Simulating satellite imagery to verify NWP models for forecasting

Simulating satellite imagery to verify NWP models for forecasting

Forecasters are experts at using and interpreting satellite imagery. Having a way of directly comparing cloud and moisture from the model with observations is a valuable tool for verifying the NWP model in near real time. Simulated satellite images allow this direct comparison to take place.

The sophisticated NWP SAF fast radiative transfer model, RTTOV, provides the means to simulate the top-of-atmosphere radiances over the spectral response of particular satellite instrument channels, and calculate the corresponding brightness temperatures or reflectances. The NWP model provides surface parameters and profiles of pressure, temperature, humidity and cloud properties from every NWP model grid-point. Using this NWP input, RTTOV models the interaction of radiation with particles in the atmosphere by solving the Radiative Transfer equation including emission, absorption and scattering processes.

The resulting simulated top-of-atmosphere brightness temperature or reflectance can then be plotted with colour scales, image area and map projections defined to match those of the observed satellite imagery which forecasters are accustomed to using. The observed and simulated satellite images are compared by eye by the forecasters.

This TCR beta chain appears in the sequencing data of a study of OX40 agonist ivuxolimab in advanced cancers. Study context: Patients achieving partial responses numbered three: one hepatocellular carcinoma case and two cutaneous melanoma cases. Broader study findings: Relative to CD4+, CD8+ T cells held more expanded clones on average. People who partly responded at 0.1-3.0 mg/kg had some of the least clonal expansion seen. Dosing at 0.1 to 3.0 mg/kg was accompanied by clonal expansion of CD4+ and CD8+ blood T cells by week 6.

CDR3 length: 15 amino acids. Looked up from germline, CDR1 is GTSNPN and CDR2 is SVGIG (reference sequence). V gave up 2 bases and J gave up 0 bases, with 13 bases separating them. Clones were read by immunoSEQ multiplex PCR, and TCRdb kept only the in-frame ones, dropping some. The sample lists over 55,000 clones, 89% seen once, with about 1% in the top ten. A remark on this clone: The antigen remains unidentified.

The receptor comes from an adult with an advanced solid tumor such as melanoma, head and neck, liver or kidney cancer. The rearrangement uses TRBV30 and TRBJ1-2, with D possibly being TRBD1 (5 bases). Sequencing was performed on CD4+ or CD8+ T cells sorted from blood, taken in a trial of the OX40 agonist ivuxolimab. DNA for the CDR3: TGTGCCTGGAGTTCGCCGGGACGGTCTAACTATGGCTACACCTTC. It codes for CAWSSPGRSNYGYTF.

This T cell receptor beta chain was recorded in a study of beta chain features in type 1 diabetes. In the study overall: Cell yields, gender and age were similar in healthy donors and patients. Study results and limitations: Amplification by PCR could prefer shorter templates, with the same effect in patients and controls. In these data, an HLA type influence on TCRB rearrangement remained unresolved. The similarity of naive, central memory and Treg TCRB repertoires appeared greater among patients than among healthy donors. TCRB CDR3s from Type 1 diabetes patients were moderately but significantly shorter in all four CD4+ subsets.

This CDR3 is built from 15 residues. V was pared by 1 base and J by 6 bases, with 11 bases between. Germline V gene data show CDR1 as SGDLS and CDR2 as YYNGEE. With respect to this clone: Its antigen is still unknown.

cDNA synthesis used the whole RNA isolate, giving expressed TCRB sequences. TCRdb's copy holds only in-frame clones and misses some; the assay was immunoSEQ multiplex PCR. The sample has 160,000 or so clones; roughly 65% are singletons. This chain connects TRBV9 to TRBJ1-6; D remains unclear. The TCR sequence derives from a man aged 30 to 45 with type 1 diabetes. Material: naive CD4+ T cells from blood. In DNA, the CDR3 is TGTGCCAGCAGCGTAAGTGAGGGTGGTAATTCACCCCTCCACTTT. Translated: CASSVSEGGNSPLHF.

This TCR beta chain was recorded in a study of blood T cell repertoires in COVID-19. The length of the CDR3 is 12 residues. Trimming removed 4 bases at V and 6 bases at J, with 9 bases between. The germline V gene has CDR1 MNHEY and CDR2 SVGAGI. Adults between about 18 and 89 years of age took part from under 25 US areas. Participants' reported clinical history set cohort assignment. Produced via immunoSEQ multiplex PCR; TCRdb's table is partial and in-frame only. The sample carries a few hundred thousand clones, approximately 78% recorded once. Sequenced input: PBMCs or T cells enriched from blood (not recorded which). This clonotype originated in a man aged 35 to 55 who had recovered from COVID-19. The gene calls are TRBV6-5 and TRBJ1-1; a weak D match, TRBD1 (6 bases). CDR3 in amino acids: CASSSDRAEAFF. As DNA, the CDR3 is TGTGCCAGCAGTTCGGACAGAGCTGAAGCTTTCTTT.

Observed (L) and simulated (R) SEVIRI 10.8um (IR window channel). The simulated image comes from a 9 hour forecast from a Met Office 4.4km NWP model over Europe.

Using this comparison the forecaster is able to identify any significant difference between the early stages of a model forecast and observed cloud or water vapour, and account for any major differences in the subsequent guidance issued to the public or customers.

Simulated and observed water vapour imagery comparisons are frequently used to look at differences in position or intensity of large scale dynamical features higher in the atmosphere, such as troughs and features associated with fronts, allowing forecasters to identify cases where the model evolution is ahead of or behind the observations. Simulated IR window channel brightness temperatures and visible channel reflectances can be very useful for verifying model cloud amounts and other cloud parameters, as well as the larger scale dynamics.

In addition to benefiting forecasters there are further applications of simulated satellite imagery, for example as a NWP model development verification tool by researchers and modellers.

Composite of 5 simulated geostationary satellite images. Upper troposheric water vapour channels. Each instrument’s channel has a slightly different central wavelength and bandwidth.

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